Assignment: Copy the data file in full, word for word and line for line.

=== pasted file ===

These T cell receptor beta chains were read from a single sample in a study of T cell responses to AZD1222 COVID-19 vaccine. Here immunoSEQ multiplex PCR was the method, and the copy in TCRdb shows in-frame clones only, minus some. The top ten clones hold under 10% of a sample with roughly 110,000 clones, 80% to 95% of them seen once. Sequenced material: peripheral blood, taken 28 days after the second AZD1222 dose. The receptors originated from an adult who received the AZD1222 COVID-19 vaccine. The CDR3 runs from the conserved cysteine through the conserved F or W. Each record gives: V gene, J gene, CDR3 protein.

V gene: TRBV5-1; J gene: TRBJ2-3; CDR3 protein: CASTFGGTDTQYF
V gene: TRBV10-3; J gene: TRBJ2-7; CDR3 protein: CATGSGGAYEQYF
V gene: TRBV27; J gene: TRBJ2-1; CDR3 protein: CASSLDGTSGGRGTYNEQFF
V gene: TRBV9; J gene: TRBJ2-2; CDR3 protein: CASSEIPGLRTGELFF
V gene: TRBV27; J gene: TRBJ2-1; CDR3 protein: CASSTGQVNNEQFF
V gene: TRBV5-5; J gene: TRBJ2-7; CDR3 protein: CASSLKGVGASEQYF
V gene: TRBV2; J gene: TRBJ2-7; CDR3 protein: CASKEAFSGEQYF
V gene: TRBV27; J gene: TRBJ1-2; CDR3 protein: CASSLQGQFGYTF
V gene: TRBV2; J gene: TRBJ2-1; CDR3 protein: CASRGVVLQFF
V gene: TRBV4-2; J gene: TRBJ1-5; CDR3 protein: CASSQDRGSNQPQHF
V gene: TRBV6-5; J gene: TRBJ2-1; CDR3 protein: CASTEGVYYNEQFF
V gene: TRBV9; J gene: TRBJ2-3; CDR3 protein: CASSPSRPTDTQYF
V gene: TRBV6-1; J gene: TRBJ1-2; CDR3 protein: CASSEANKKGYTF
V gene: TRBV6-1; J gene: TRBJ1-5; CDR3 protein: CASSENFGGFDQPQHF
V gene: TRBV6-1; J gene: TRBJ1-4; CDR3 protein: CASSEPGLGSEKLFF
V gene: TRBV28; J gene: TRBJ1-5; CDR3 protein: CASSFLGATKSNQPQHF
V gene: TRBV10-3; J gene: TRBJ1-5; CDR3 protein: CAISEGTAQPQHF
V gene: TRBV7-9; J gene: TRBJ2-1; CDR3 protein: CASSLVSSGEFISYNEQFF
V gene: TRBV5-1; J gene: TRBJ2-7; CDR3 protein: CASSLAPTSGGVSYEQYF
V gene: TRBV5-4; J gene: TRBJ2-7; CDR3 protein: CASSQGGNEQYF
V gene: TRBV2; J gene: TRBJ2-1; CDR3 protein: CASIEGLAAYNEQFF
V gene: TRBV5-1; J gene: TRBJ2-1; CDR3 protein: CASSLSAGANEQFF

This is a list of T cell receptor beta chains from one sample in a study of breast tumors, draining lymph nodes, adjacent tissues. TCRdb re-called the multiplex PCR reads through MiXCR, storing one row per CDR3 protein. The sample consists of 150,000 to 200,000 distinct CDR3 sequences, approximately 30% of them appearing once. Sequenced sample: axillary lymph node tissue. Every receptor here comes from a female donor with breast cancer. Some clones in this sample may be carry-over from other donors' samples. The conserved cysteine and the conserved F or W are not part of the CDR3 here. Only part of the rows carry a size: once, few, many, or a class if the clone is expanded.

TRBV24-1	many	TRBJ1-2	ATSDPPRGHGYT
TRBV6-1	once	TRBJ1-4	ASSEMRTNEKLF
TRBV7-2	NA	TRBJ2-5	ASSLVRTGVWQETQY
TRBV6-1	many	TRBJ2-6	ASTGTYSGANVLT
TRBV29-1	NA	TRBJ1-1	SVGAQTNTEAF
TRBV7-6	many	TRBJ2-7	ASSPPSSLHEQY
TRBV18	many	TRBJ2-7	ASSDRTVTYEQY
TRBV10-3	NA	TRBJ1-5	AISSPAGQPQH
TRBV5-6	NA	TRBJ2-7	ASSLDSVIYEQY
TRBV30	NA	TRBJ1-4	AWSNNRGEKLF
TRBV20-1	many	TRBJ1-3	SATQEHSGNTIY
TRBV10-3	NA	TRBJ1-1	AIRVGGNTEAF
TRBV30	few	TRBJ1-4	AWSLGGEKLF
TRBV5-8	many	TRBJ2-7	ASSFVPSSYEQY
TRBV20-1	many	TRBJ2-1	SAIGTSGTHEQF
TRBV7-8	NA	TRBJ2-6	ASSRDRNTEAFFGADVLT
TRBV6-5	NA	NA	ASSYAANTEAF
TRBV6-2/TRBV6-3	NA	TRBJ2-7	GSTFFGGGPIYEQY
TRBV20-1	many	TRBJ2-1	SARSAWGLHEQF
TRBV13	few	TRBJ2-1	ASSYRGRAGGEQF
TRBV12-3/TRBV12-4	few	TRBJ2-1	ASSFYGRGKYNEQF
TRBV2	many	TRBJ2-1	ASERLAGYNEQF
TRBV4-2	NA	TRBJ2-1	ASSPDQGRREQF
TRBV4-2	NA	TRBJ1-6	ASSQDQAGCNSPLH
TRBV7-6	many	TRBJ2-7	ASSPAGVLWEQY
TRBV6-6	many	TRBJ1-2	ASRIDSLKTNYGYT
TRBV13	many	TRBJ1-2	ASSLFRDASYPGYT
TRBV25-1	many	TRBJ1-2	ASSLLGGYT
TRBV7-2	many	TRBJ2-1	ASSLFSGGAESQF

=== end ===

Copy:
These T cell receptor beta chains were read from a single sample in a study of T cell responses to AZD1222 COVID-19 vaccine. Here immunoSEQ multiplex PCR was the method, and the copy in TCRdb shows in-frame clones only, minus some. The top ten clones hold under 10% of a sample with roughly 110,000 clones, 80% to 95% of them seen once. Sequenced material: peripheral blood, taken 28 days after the second AZD1222 dose. The receptors originated from an adult who received the AZD1222 COVID-19 vaccine. The CDR3 runs from the conserved cysteine through the conserved F or W. Each record gives: V gene, J gene, CDR3 protein.

V gene: TRBV5-1; J gene: TRBJ2-3; CDR3 protein: CASTFGGTDTQYF
V gene: TRBV10-3; J gene: TRBJ2-7; CDR3 protein: CATGSGGAYEQYF
V gene: TRBV27; J gene: TRBJ2-1; CDR3 protein: CASSLDGTSGGRGTYNEQFF
V gene: TRBV9; J gene: TRBJ2-2; CDR3 protein: CASSEIPGLRTGELFF
V gene: TRBV27; J gene: TRBJ2-1; CDR3 protein: CASSTGQVNNEQFF
V gene: TRBV5-5; J gene: TRBJ2-7; CDR3 protein: CASSLKGVGASEQYF
V gene: TRBV2; J gene: TRBJ2-7; CDR3 protein: CASKEAFSGEQYF
V gene: TRBV27; J gene: TRBJ1-2; CDR3 protein: CASSLQGQFGYTF
V gene: TRBV2; J gene: TRBJ2-1; CDR3 protein: CASRGVVLQFF
V gene: TRBV4-2; J gene: TRBJ1-5; CDR3 protein: CASSQDRGSNQPQHF
V gene: TRBV6-5; J gene: TRBJ2-1; CDR3 protein: CASTEGVYYNEQFF
V gene: TRBV9; J gene: TRBJ2-3; CDR3 protein: CASSPSRPTDTQYF
V gene: TRBV6-1; J gene: TRBJ1-2; CDR3 protein: CASSEANKKGYTF
V gene: TRBV6-1; J gene: TRBJ1-5; CDR3 protein: CASSENFGGFDQPQHF
V gene: TRBV6-1; J gene: TRBJ1-4; CDR3 protein: CASSEPGLGSEKLFF
V gene: TRBV28; J gene: TRBJ1-5; CDR3 protein: CASSFLGATKSNQPQHF
V gene: TRBV10-3; J gene: TRBJ1-5; CDR3 protein: CAISEGTAQPQHF
V gene: TRBV7-9; J gene: TRBJ2-1; CDR3 protein: CASSLVSSGEFISYNEQFF
V gene: TRBV5-1; J gene: TRBJ2-7; CDR3 protein: CASSLAPTSGGVSYEQYF
V gene: TRBV5-4; J gene: TRBJ2-7; CDR3 protein: CASSQGGNEQYF
V gene: TRBV2; J gene: TRBJ2-1; CDR3 protein: CASIEGLAAYNEQFF
V gene: TRBV5-1; J gene: TRBJ2-1; CDR3 protein: CASSLSAGANEQFF

This is a list of T cell receptor beta chains from one sample in a study of breast tumors, draining lymph nodes, adjacent tissues. TCRdb re-called the multiplex PCR reads through MiXCR, storing one row per CDR3 protein. The sample consists of 150,000 to 200,000 distinct CDR3 sequences, approximately 30% of them appearing once. Sequenced sample: axillary lymph node tissue. Every receptor here comes from a female donor with breast cancer. Some clones in this sample may be carry-over from other donors' samples. The conserved cysteine and the conserved F or W are not part of the CDR3 here. Only part of the rows carry a size: once, few, many, or a class if the clone is expanded.

TRBV24-1	many	TRBJ1-2	ATSDPPRGHGYT
TRBV6-1	once	TRBJ1-4	ASSEMRTNEKLF
TRBV7-2	NA	TRBJ2-5	ASSLVRTGVWQETQY
TRBV6-1	many	TRBJ2-6	ASTGTYSGANVLT
TRBV29-1	NA	TRBJ1-1	SVGAQTNTEAF
TRBV7-6	many	TRBJ2-7	ASSPPSSLHEQY
TRBV18	many	TRBJ2-7	ASSDRTVTYEQY
TRBV10-3	NA	TRBJ1-5	AISSPAGQPQH
TRBV5-6	NA	TRBJ2-7	ASSLDSVIYEQY
TRBV30	NA	TRBJ1-4	AWSNNRGEKLF
TRBV20-1	many	TRBJ1-3	SATQEHSGNTIY
TRBV10-3	NA	TRBJ1-1	AIRVGGNTEAF
TRBV30	few	TRBJ1-4	AWSLGGEKLF
TRBV5-8	many	TRBJ2-7	ASSFVPSSYEQY
TRBV20-1	many	TRBJ2-1	SAIGTSGTHEQF
TRBV7-8	NA	TRBJ2-6	ASSRDRNTEAFFGADVLT
TRBV6-5	NA	NA	ASSYAANTEAF
TRBV6-2/TRBV6-3	NA	TRBJ2-7	GSTFFGGGPIYEQY
TRBV20-1	many	TRBJ2-1	SARSAWGLHEQF
TRBV13	few	TRBJ2-1	ASSYRGRAGGEQF
TRBV12-3/TRBV12-4	few	TRBJ2-1	ASSFYGRGKYNEQF
TRBV2	many	TRBJ2-1	ASERLAGYNEQF
TRBV4-2	NA	TRBJ2-1	ASSPDQGRREQF
TRBV4-2	NA	TRBJ1-6	ASSQDQAGCNSPLH
TRBV7-6	many	TRBJ2-7	ASSPAGVLWEQY
TRBV6-6	many	TRBJ1-2	ASRIDSLKTNYGYT
TRBV13	many	TRBJ1-2	ASSLFRDASYPGYT
TRBV25-1	many	TRBJ1-2	ASSLLGGYT
TRBV7-2	many	TRBJ2-1	ASSLFSGGAESQF